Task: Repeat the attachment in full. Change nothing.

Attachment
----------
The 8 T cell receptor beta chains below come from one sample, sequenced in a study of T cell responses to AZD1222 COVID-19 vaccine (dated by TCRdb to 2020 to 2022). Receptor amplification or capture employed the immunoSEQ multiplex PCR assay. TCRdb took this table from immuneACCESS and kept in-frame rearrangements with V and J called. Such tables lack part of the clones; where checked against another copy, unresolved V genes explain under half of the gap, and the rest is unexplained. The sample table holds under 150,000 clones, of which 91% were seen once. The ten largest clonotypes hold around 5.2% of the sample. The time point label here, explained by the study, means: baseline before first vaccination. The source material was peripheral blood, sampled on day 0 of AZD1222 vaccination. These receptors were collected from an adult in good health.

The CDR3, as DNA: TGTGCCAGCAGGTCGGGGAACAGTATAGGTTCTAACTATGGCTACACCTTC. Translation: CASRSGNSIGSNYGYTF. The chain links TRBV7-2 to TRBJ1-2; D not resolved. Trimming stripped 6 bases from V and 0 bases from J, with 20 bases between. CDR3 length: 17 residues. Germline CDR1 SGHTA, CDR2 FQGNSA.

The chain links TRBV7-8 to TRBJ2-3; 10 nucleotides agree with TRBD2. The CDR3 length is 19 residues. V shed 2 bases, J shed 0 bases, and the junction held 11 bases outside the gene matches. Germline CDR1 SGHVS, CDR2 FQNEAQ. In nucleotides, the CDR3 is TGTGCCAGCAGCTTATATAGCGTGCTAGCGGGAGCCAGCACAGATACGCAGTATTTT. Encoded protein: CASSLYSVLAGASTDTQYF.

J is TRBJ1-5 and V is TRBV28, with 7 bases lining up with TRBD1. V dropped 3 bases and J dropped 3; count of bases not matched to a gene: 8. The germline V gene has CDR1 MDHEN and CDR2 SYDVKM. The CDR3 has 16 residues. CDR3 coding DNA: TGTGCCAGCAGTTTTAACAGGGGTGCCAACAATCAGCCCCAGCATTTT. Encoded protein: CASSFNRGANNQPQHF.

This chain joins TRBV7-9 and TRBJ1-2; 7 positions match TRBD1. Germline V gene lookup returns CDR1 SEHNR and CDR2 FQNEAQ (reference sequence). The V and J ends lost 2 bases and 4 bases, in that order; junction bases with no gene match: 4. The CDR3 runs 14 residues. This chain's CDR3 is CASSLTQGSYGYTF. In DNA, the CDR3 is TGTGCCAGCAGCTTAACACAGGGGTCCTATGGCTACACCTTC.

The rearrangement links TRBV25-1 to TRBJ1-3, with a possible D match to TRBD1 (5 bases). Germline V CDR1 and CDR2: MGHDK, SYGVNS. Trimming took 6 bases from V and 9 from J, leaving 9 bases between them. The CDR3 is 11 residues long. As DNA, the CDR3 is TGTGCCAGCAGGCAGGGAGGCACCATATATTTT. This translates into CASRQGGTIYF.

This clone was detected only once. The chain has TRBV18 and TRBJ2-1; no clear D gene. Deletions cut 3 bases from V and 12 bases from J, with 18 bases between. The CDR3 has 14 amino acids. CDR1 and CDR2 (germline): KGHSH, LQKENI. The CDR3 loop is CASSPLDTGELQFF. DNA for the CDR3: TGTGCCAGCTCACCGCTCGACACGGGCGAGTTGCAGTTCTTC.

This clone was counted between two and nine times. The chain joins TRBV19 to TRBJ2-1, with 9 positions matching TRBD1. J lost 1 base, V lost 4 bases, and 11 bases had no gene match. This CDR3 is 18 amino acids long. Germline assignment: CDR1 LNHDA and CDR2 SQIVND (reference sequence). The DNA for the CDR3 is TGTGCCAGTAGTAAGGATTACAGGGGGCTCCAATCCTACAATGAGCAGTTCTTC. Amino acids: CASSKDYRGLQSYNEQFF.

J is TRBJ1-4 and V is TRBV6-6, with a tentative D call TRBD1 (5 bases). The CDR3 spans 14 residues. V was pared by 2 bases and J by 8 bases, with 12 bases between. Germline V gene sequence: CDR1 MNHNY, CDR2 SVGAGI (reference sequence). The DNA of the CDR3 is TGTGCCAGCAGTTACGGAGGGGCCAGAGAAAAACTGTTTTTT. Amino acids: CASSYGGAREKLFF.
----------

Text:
The 8 T cell receptor beta chains below come from one sample, sequenced in a study of T cell responses to AZD1222 COVID-19 vaccine (dated by TCRdb to 2020 to 2022). Receptor amplification or capture employed the immunoSEQ multiplex PCR assay. TCRdb took this table from immuneACCESS and kept in-frame rearrangements with V and J called. Such tables lack part of the clones; where checked against another copy, unresolved V genes explain under half of the gap, and the rest is unexplained. The sample table holds under 150,000 clones, of which 91% were seen once. The ten largest clonotypes hold around 5.2% of the sample. The time point label here, explained by the study, means: baseline before first vaccination. The source material was peripheral blood, sampled on day 0 of AZD1222 vaccination. These receptors were collected from an adult in good health.

The CDR3, as DNA: TGTGCCAGCAGGTCGGGGAACAGTATAGGTTCTAACTATGGCTACACCTTC. Translation: CASRSGNSIGSNYGYTF. The chain links TRBV7-2 to TRBJ1-2; D not resolved. Trimming stripped 6 bases from V and 0 bases from J, with 20 bases between. CDR3 length: 17 residues. Germline CDR1 SGHTA, CDR2 FQGNSA.

The chain links TRBV7-8 to TRBJ2-3; 10 nucleotides agree with TRBD2. The CDR3 length is 19 residues. V shed 2 bases, J shed 0 bases, and the junction held 11 bases outside the gene matches. Germline CDR1 SGHVS, CDR2 FQNEAQ. In nucleotides, the CDR3 is TGTGCCAGCAGCTTATATAGCGTGCTAGCGGGAGCCAGCACAGATACGCAGTATTTT. Encoded protein: CASSLYSVLAGASTDTQYF.

J is TRBJ1-5 and V is TRBV28, with 7 bases lining up with TRBD1. V dropped 3 bases and J dropped 3; count of bases not matched to a gene: 8. The germline V gene has CDR1 MDHEN and CDR2 SYDVKM. The CDR3 has 16 residues. CDR3 coding DNA: TGTGCCAGCAGTTTTAACAGGGGTGCCAACAATCAGCCCCAGCATTTT. Encoded protein: CASSFNRGANNQPQHF.

This chain joins TRBV7-9 and TRBJ1-2; 7 positions match TRBD1. Germline V gene lookup returns CDR1 SEHNR and CDR2 FQNEAQ (reference sequence). The V and J ends lost 2 bases and 4 bases, in that order; junction bases with no gene match: 4. The CDR3 runs 14 residues. This chain's CDR3 is CASSLTQGSYGYTF. In DNA, the CDR3 is TGTGCCAGCAGCTTAACACAGGGGTCCTATGGCTACACCTTC.

The rearrangement links TRBV25-1 to TRBJ1-3, with a possible D match to TRBD1 (5 bases). Germline V CDR1 and CDR2: MGHDK, SYGVNS. Trimming took 6 bases from V and 9 from J, leaving 9 bases between them. The CDR3 is 11 residues long. As DNA, the CDR3 is TGTGCCAGCAGGCAGGGAGGCACCATATATTTT. This translates into CASRQGGTIYF.

This clone was detected only once. The chain has TRBV18 and TRBJ2-1; no clear D gene. Deletions cut 3 bases from V and 12 bases from J, with 18 bases between. The CDR3 has 14 amino acids. CDR1 and CDR2 (germline): KGHSH, LQKENI. The CDR3 loop is CASSPLDTGELQFF. DNA for the CDR3: TGTGCCAGCTCACCGCTCGACACGGGCGAGTTGCAGTTCTTC.

This clone was counted between two and nine times. The chain joins TRBV19 to TRBJ2-1, with 9 positions matching TRBD1. J lost 1 base, V lost 4 bases, and 11 bases had no gene match. This CDR3 is 18 amino acids long. Germline assignment: CDR1 LNHDA and CDR2 SQIVND (reference sequence). The DNA for the CDR3 is TGTGCCAGTAGTAAGGATTACAGGGGGCTCCAATCCTACAATGAGCAGTTCTTC. Amino acids: CASSKDYRGLQSYNEQFF.

J is TRBJ1-4 and V is TRBV6-6, with a tentative D call TRBD1 (5 bases). The CDR3 spans 14 residues. V was pared by 2 bases and J by 8 bases, with 12 bases between. Germline V gene sequence: CDR1 MNHNY, CDR2 SVGAGI (reference sequence). The DNA of the CDR3 is TGTGCCAGCAGTTACGGAGGGGCCAGAGAAAAACTGTTTTTT. Amino acids: CASSYGGAREKLFF.